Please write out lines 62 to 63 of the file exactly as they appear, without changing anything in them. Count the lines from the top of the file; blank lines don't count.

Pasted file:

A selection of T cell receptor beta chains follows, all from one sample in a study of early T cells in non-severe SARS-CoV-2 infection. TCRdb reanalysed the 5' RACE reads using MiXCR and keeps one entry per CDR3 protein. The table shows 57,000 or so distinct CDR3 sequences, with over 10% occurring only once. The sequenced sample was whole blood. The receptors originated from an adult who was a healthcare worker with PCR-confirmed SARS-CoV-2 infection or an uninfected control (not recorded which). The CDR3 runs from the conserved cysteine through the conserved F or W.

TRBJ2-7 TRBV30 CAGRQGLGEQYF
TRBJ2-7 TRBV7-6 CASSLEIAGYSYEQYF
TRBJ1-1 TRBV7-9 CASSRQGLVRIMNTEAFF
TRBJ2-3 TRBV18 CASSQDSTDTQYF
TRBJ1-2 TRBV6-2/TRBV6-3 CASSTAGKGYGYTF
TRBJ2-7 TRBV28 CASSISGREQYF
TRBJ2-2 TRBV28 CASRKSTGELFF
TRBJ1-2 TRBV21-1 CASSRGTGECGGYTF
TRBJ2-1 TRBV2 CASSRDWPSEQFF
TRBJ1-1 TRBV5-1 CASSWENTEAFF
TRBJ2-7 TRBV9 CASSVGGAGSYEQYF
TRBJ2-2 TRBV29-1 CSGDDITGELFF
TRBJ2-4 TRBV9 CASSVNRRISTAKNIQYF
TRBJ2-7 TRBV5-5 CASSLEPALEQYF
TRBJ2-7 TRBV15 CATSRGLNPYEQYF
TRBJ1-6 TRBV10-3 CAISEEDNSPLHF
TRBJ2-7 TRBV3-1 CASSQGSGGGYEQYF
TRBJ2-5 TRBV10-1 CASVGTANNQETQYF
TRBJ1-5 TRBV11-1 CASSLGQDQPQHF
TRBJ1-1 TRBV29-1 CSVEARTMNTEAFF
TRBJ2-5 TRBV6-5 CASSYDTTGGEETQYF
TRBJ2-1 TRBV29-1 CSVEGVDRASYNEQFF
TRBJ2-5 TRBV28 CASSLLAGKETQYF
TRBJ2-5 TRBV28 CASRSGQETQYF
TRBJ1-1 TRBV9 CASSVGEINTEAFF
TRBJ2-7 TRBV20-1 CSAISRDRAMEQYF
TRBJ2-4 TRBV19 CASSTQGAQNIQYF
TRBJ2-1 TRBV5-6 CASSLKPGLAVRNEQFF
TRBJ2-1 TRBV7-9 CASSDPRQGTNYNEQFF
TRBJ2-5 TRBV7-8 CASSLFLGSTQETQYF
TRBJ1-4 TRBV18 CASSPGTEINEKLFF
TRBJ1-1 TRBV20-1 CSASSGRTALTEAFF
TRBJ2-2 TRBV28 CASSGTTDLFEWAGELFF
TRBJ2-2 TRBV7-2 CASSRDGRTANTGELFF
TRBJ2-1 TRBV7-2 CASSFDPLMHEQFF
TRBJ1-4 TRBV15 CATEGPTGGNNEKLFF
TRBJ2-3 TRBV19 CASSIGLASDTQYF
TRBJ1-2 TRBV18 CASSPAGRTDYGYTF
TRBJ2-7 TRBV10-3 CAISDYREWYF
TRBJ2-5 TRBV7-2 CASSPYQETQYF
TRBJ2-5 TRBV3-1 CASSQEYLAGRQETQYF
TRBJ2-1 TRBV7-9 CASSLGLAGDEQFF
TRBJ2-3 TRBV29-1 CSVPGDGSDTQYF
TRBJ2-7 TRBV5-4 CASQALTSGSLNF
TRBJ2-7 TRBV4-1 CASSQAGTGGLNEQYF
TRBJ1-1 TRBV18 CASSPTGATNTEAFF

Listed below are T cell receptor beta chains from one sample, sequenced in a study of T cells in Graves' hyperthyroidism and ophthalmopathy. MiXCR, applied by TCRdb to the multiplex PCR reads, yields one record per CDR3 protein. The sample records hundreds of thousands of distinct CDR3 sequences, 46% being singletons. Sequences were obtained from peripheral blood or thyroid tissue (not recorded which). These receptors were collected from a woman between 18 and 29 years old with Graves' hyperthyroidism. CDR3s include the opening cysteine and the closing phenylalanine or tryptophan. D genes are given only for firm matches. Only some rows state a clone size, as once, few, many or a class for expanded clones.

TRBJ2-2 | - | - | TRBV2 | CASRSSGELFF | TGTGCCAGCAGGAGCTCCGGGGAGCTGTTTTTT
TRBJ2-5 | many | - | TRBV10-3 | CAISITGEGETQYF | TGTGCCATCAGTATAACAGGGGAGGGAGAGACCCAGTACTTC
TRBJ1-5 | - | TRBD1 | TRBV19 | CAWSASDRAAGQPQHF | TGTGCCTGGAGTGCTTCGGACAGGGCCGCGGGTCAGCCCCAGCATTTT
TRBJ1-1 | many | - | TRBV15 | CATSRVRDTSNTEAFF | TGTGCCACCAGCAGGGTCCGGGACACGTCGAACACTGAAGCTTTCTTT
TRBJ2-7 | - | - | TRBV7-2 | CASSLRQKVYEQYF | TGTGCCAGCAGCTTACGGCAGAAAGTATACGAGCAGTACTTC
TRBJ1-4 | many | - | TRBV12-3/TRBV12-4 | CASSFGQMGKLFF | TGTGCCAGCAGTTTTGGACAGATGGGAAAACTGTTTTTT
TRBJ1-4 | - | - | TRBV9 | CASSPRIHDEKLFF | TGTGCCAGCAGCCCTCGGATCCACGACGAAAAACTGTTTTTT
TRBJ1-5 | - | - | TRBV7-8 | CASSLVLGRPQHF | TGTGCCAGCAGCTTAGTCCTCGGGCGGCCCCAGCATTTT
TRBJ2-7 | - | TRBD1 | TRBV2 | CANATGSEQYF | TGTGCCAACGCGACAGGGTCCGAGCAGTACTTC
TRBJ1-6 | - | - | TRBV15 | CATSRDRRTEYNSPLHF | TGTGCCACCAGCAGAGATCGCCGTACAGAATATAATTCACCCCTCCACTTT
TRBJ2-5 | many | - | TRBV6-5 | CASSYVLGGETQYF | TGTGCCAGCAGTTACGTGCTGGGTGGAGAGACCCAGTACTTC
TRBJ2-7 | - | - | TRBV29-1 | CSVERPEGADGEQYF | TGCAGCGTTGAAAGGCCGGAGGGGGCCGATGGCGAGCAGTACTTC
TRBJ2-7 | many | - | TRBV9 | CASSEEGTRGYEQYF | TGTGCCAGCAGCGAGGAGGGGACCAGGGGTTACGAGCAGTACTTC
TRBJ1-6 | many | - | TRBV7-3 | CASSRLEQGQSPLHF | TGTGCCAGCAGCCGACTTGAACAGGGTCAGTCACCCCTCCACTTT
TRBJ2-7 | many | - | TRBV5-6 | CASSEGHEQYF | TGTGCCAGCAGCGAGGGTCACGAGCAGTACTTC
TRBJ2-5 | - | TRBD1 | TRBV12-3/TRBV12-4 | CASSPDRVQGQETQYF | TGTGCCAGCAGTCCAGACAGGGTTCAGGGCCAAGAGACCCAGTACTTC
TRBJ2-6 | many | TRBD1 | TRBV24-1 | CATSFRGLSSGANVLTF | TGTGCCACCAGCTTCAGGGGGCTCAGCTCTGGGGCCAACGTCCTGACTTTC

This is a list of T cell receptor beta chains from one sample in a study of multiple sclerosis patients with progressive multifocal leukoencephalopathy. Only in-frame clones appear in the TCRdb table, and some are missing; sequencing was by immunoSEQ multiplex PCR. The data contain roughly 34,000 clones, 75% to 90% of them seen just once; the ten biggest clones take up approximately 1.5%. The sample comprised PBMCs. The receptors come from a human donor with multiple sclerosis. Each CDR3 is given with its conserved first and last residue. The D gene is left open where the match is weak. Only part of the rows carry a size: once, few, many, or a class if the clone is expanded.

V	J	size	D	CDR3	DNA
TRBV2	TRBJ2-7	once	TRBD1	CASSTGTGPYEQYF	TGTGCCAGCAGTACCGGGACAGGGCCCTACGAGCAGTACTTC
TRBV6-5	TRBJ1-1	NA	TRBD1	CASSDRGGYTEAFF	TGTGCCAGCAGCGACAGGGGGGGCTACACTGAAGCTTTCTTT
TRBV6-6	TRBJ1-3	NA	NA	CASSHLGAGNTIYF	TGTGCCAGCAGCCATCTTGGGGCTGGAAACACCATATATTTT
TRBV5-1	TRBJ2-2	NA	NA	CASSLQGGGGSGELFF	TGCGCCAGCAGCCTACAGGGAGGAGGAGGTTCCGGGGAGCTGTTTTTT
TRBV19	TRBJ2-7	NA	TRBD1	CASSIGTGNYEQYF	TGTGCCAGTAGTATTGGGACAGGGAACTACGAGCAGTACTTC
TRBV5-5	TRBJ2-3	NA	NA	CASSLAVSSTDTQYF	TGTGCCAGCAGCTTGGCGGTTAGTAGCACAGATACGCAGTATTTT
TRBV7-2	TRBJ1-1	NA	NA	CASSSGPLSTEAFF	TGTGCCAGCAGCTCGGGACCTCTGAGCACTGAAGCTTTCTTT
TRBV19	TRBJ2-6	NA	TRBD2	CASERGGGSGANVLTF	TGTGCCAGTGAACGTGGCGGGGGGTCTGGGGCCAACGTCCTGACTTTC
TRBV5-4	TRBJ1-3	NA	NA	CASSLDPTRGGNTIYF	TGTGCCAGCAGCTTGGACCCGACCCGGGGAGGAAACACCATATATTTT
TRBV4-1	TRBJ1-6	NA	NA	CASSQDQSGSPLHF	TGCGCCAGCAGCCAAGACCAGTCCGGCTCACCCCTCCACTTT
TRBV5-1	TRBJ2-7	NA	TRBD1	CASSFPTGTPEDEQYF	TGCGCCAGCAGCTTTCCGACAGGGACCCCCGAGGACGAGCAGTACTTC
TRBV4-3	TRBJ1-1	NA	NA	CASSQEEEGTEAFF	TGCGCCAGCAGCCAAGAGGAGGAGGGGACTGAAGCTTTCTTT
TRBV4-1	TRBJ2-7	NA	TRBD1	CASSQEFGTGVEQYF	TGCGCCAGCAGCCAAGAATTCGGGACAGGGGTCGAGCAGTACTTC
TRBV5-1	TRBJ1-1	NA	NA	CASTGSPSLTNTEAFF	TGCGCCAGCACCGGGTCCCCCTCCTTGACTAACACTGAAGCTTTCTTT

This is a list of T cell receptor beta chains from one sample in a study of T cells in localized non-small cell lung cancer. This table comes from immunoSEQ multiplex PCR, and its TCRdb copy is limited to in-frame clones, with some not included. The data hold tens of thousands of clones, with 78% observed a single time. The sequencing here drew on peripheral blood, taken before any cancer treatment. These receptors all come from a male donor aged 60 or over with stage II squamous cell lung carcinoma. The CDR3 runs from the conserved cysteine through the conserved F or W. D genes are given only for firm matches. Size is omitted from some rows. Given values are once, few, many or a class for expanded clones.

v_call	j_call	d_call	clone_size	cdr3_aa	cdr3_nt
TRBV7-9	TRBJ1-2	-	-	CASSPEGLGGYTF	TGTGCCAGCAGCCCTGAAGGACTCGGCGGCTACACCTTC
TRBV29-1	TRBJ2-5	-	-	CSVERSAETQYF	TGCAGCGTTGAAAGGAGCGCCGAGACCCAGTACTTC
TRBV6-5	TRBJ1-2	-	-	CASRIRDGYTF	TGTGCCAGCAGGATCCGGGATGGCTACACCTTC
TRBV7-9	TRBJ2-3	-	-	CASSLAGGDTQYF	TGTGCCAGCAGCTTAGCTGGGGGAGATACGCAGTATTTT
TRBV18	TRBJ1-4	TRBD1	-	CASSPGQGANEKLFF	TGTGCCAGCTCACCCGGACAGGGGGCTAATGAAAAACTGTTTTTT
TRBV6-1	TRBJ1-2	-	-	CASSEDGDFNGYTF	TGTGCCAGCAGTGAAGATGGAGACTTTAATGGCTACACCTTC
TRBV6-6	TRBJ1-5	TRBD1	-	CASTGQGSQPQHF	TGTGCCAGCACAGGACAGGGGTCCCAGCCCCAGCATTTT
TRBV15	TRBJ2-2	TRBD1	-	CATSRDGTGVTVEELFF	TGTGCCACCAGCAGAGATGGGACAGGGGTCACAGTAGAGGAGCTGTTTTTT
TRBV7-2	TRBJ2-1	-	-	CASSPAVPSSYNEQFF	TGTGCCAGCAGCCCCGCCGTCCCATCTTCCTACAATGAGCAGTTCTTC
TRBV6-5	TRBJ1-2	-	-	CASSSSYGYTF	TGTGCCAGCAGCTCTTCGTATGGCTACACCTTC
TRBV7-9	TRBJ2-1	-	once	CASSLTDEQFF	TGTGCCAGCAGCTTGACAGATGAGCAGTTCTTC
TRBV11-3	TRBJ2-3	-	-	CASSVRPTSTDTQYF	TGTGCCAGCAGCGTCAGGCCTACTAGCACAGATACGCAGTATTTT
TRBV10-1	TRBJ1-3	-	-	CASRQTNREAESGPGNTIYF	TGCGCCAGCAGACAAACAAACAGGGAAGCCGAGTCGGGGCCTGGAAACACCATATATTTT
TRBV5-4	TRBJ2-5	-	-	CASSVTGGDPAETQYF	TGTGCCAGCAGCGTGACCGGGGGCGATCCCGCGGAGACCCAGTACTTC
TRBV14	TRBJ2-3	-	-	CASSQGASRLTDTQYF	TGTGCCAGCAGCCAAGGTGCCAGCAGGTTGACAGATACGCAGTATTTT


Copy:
TRBJ1-6 | many | - | TRBV7-3 | CASSRLEQGQSPLHF | TGTGCCAGCAGCCGACTTGAACAGGGTCAGTCACCCCTCCACTTT
TRBJ2-7 | many | - | TRBV5-6 | CASSEGHEQYF | TGTGCCAGCAGCGAGGGTCACGAGCAGTACTTC